Former Colorado Governor, John Hinkenlooper, has entered the race.
John Hickenlooper has announced that he is running for the Democratic nomination for president in 2020.
Axios says, “Hickenlooper, who is marketing
himself as a pragmatic and productive moderate, is a candidate with little
national name recognition attempting to break through the noise with a unique
pitch in a crowded Democratic race. He filed
documents Monday morning with the FEC and is expected to formally announce
his candidacy at a Thursday event, as first reported by the
Press adds that he is “casting
himself as a can-do uniter who’s used to overcoming adversity and accomplishing
liberal goals in a politically divided state.”
AP also says, “He becomes the second
governor to enter the sprawling field, after Washington Gov. Jay Inslee
announced last week, and is trying to cast himself as a pragmatist who can also
take on President Donald Trump. Though as governor Hickenlooper prided himself
for staying above partisan fights, he has argued his record as a former
governor and big-city mayor distinguishes him from a broad field of Democratic
presidential aspirants who are backing ambitious liberal plans on health care, taxes
and the climate.”
Who All Is Running?
Cory Booker – Current US Senator
from New Jersey (since 2013)
Buttigieg – Current Mayor of South Bend, Indiana (since 2012)
Castro – Former HUD Secretary under President Obama (2014-2017)
Delaney – Former Congressman from Maryland (2013-2017)
Tulsi Gabbard – Current Congresswoman
from Hawaii (since 2013)
Kirsten Gillibrand – Current US
Senator from New York (since 2009)
Kamala Harris – Current US
Senator from California, (since 2017) Former AG of California (2011-2017)
John Hickenlooper – Former Governor of Colorado (2011-2019)
Jay Inslee – Current Governor of
Washington (since 2013) Former Congressman (1993-2012)
Amy Klobuchar – Current US Senator from Minnesota (since 2007)
Sanders – Current US Senator from Vermont (since 2007) Former Congressman
Warren – Current US Senator from Massachusetts (since 2013)
There is an assortment of yet to be declared candidates like Joe Biden, Beto O’Rouke, and several US senators. Obviously, this is the first time since 2008 where the democratic party does not have an heir apparent. When Bush was term limited, the Republican party had no one to turn to. It spent, 2008, 2012, and 2016 looking for someone to lead the party. The democrats had Obama from 2008 to 2016 and it was always assumed that it was Hillary Clinton’s turn. When that didn’t pan out, the democrats are now where the republicans had been for eight years. It is culminating in a huge field. Let’s compare it to the 2016 GOP primary.
Who ran for the GOP
Donald Trump – Businessman from New York
Kasich – Then current Governor of Ohio (2011-2019) Former Congressman
Cruz – US Senator from Texas (since 2013) Former Solicitor General of Texas
Rubio – US Senator from Florida (since 2011)
Ben Carson – Neurosurgeon
Jeb Bush – Former Governor of Florida (1999-2007)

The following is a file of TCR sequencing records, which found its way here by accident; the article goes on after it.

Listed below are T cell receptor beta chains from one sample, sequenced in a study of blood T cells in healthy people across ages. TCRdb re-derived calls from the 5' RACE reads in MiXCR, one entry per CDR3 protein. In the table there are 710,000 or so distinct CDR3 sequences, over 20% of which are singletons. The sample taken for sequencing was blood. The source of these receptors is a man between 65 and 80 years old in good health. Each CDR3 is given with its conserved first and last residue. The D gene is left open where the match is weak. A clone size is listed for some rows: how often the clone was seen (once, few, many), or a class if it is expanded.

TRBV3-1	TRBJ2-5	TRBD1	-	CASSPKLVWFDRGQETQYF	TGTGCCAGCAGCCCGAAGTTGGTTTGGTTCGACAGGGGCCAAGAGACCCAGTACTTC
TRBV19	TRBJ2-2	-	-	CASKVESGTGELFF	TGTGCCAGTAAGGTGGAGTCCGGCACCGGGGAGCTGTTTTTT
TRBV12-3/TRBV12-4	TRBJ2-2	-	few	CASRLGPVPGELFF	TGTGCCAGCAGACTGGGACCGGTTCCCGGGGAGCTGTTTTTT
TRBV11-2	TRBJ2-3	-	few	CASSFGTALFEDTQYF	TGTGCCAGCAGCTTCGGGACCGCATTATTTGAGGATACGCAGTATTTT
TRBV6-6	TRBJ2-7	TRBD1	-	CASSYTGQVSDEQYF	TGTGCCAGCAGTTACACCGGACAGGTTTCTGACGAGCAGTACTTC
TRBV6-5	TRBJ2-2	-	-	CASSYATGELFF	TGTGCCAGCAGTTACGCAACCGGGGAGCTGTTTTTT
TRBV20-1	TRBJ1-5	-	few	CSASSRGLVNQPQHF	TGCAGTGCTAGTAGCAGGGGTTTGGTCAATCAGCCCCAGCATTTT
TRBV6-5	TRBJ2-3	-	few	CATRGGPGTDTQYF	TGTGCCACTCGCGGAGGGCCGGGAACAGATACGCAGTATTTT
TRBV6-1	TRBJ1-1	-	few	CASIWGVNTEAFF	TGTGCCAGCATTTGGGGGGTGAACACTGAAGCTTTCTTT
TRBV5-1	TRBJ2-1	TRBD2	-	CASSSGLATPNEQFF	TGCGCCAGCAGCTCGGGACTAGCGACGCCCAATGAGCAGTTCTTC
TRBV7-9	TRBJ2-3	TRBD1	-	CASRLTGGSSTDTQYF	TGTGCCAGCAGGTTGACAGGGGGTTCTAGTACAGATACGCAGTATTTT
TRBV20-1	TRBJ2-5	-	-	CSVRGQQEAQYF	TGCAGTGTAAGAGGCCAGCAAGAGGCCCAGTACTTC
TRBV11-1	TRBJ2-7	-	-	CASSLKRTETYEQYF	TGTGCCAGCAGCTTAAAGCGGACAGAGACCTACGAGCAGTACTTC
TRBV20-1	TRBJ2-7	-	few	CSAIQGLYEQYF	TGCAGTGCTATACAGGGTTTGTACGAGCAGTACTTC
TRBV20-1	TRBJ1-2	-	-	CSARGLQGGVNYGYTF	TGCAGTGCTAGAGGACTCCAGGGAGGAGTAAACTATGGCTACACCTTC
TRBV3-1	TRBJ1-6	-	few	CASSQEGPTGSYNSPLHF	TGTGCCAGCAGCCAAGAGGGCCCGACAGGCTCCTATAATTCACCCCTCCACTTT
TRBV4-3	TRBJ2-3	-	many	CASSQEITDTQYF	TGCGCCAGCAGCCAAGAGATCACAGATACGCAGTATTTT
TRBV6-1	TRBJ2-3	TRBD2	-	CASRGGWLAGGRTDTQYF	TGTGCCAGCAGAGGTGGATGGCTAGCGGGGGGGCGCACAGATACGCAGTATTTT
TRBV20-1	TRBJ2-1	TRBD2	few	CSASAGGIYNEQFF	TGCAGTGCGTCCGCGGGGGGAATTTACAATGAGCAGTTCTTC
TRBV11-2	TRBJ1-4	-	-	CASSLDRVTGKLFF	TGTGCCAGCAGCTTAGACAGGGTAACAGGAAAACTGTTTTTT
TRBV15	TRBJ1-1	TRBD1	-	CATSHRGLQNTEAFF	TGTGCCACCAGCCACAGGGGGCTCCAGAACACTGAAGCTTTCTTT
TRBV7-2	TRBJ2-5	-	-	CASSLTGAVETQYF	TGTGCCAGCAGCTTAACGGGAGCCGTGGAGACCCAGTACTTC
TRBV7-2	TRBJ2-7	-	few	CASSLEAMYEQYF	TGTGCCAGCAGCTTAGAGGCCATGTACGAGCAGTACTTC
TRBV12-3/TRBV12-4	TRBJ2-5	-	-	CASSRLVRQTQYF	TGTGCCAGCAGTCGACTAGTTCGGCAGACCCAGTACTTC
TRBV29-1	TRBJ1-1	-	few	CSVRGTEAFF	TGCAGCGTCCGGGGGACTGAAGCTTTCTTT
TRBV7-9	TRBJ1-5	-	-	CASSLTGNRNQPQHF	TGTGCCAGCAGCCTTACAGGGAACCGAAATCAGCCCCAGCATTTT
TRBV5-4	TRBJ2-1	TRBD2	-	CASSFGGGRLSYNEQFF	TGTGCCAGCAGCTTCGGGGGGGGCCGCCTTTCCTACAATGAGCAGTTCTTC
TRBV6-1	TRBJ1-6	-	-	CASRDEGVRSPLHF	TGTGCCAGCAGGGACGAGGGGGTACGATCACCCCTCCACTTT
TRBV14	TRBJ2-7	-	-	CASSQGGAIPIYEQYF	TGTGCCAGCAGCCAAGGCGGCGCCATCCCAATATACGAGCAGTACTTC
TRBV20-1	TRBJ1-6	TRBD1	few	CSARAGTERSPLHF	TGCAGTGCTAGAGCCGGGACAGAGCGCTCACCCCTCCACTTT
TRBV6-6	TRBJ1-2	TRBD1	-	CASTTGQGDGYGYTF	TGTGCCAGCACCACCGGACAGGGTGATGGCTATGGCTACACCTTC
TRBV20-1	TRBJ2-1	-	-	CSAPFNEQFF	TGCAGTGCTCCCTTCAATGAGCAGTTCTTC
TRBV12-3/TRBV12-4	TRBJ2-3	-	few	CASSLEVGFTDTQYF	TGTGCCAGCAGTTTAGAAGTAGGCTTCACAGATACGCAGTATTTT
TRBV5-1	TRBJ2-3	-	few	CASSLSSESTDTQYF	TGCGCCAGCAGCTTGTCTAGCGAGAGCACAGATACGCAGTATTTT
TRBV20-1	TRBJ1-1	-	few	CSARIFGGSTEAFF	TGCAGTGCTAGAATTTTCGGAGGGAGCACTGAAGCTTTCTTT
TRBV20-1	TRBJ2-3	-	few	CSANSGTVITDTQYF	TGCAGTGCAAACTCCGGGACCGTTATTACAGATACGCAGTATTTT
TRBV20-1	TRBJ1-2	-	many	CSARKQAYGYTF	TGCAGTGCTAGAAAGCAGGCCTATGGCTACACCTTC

Jim Gilmore – Former Governor of Virginia (1998-2002) Former
AG of Virginia (1994-1997)
– Then current governor of New Jersey (2010-2018) Former US Attorney
Carly Fiorina – Former CEO of HP (1999-2005)
Rick Santorum – Former Senator from Pennsylvania
(1995-2007) Former Congressman (1991-1995)
Paul – US Senator from Kentucky (since 2011)
Mike Huckabee – Former Governor of Arkansas (1996-2007)
George Pataki – Former Governor of New York (1995-2006)
Graham – US Senator from South Carolina (since 2003)
Jindal – Then current governor of Louisiana (2008-2016)
Walker – Then current governor of Wisconsin (2011-2019)
Perry – Former Governor of Texas (2000-2015)
When we compare the two lists, we see that the democratic
field appears stronger and more current than the 2016 field for the GOP. With the exception of John Delaney, Pete
Buttigieg, and Julian Castro, the democratic field has been in politics longer
and has remained relevant. The GOP in
2016 had individuals whose only claim to fame was holding elected office nearly
a decade prior.
In terms of relevance and significance (and my arbitrary parameters)
only 56% of the 2016 GOP field had current experience in government. Meanwhile, 75% of the democrats running have
relevant current significant government experience. The addition of Biden and a few other senators
of governor would bump that number up.
Though the addition of novelty candidates or individuals like O’Rourke
(who possess similar experience to that of Gabbard, though unlike Gabbard, is
no longer in office) would certainly bring that percentage down.
While briefly talking with one my political science professors, we discussed how the 2016 election shot all expectations to heck. We used to assume, as Ann Coulter has pointed out, that strong candidates for president must be a current of former governor or current senator, though a governor is preferable to a senator. We were supposed to laugh at congressmen and businessmen and the other types of novelty candidates. Yet 2016 presented the US with a scenario where a crude businessman took up the issues that no one else would touch. The American people were sick of immigration double talkers like Marco Rubio, who run for office opposing amnesty and get to Washington only to pursue that policy in conjunction with democrats. Say what you want about Trump now, but in 2016, a non-politician was a rational option given the history of political betrayal.
In Hillary Clinton, we had “the most qualified politician to ever run for president.” The democrats have exceptionally qualified individuals in their field at this moment. After Hillary, does it mean anything anymore?